The other day my husband and I had some rare time on our own and were trying to make a day plan. He’s a straightforward man of generally, uncomplicated needs. I’m not; not a man clearly but my needs are far from uncomplicated. As an aside, in the midst of our discussions about a day plan, I went to the loo. When I returned, I found him googling, “She’s Driving Me Crazy.” Apparently, no one was driven quite so crazy as him at that moment. Why was he driven so? I have this deep desire, a feeling, a need to see other countries, people and every novel way of being different to my own. I long for the fresh and interesting. Without realising it, my drive has been perverted, as it can’t find its true expression – travel. Where does this river flow? Well, it flows into ordinary decisions like, “What do you want to do today?” When you’re a bloke that’s quite happy with a coffee in Starbucks and a trip to Ikea, you do not want a crazy woman suggesting an adventure, along the lines of, “Let’s just drive somewhere without a plan,” or “Let’s try that Mongolian yak foot stew, it sounds interesting,” – are you getting the picture? This desire can’t have its proper expression in the familiar and mundane, it needs to get out and venture forth. After I realised how I was thwarting the simplest plans in this way, I told him, I have to travel or this will keep on happening. It’s a measure of just how crazy I’ve driven him that he readily agreed.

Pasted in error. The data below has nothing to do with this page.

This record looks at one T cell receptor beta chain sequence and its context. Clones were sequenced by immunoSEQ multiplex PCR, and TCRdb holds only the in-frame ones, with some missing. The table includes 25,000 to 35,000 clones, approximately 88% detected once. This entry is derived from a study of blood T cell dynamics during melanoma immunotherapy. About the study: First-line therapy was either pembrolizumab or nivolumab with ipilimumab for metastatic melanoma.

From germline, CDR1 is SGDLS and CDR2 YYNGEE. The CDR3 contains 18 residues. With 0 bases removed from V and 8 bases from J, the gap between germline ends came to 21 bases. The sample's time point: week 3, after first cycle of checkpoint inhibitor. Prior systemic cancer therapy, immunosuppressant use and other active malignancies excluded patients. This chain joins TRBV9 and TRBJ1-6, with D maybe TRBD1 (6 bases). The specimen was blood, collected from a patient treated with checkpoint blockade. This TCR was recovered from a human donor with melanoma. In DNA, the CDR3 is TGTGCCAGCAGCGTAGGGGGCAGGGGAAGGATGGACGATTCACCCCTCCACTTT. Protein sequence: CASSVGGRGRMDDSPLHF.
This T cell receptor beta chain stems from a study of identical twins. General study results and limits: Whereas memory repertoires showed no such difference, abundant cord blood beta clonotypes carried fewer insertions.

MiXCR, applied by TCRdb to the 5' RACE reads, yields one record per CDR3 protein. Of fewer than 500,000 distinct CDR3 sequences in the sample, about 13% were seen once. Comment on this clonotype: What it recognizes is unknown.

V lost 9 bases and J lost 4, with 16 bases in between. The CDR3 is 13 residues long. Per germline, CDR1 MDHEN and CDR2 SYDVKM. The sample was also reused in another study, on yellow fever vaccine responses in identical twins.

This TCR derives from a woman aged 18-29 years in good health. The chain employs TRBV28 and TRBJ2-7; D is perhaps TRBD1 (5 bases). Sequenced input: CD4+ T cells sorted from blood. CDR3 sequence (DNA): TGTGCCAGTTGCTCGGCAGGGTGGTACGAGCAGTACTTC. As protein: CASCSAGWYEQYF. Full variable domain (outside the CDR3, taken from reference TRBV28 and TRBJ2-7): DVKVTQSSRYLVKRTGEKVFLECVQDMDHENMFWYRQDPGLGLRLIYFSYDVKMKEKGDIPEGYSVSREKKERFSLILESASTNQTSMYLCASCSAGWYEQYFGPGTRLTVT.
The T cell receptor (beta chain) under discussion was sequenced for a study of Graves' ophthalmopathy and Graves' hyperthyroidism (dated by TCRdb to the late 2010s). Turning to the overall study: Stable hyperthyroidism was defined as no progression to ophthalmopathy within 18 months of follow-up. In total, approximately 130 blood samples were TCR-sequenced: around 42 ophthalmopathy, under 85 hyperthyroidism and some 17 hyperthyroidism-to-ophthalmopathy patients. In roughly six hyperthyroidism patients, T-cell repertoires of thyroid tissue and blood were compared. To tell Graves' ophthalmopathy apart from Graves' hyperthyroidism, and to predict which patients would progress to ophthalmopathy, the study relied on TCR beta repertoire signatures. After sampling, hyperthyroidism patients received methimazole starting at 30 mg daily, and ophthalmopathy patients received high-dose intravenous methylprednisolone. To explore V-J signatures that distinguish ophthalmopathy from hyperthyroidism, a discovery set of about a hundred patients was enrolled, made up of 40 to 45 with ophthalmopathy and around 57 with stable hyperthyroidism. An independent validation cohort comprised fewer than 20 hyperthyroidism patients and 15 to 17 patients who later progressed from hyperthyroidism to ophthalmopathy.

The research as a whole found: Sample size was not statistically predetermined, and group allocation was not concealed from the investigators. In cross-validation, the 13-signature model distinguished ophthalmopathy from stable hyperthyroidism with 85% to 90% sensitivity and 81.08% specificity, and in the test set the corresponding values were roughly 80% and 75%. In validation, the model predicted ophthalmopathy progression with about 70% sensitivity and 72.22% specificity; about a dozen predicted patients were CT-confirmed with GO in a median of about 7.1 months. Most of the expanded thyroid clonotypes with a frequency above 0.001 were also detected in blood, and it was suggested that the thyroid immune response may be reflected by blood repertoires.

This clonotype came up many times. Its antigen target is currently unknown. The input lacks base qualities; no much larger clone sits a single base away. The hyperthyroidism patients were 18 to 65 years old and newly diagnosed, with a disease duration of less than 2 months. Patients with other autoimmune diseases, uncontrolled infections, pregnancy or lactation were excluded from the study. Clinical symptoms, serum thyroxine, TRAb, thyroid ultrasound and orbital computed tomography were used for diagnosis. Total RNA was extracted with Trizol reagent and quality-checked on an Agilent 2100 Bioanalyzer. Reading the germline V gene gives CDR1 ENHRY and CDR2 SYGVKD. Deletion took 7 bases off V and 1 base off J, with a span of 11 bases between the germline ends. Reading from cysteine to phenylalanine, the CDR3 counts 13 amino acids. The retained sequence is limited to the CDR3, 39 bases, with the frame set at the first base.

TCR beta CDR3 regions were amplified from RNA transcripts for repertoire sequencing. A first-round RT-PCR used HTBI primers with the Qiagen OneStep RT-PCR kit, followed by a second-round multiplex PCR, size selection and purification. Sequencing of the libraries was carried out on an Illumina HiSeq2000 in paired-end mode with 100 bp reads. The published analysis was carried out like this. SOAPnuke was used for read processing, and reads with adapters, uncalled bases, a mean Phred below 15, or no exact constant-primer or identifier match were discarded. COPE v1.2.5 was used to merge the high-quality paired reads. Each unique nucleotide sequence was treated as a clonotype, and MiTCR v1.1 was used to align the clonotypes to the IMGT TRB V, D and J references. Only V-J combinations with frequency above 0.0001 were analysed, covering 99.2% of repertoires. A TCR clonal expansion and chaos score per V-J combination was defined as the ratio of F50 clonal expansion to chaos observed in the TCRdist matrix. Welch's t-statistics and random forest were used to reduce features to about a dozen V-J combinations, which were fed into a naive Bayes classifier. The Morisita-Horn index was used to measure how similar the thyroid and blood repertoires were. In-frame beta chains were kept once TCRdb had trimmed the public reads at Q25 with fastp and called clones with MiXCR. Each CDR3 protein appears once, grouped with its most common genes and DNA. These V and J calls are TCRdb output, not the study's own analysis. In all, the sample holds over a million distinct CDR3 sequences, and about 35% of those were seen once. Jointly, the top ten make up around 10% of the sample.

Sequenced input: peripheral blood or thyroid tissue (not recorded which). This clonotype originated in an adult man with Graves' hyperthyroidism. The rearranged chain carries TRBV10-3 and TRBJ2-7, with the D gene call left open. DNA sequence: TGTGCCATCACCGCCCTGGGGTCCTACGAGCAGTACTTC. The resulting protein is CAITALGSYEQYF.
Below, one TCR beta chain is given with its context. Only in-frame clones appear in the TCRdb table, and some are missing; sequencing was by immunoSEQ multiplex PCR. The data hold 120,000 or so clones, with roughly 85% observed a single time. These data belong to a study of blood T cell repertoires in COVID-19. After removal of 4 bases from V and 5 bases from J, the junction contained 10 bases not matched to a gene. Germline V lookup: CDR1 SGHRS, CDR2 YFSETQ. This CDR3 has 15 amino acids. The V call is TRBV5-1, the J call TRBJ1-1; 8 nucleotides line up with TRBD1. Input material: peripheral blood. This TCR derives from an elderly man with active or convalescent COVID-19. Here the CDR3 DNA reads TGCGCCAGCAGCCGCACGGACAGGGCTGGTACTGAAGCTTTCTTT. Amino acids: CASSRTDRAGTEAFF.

Similar things happen to certain people who wish to have children in the future, but adopt pets in the interim. Alright, you can throw your doggie clothing and jewel encrusted cat collars at me if you want, I’m going to stick my head above the parapet. Some of these pet owners go a bit off the deep end. They lavish a particular kind of love and affection on their pets that is, well inappropriate for an animal. I will submit at this stage, I have two dogs and four cats and love them all, as the animals they are. They are deserving of love, respect, care, attention and understanding yes, but they are not human, specifically, they are not babies or children. They do not have clothing nor do they need it, they don’t own designer anything, wear accessories other than a dog lead at times, get pushed around in a pram, or require labels more sophisticated than Purina. I don’t think they’re less for this, they’re what they are and we’re what we are and that’s good. To load an animal with all of this is nothing to do with what it is, but much more to do with what you want to make it.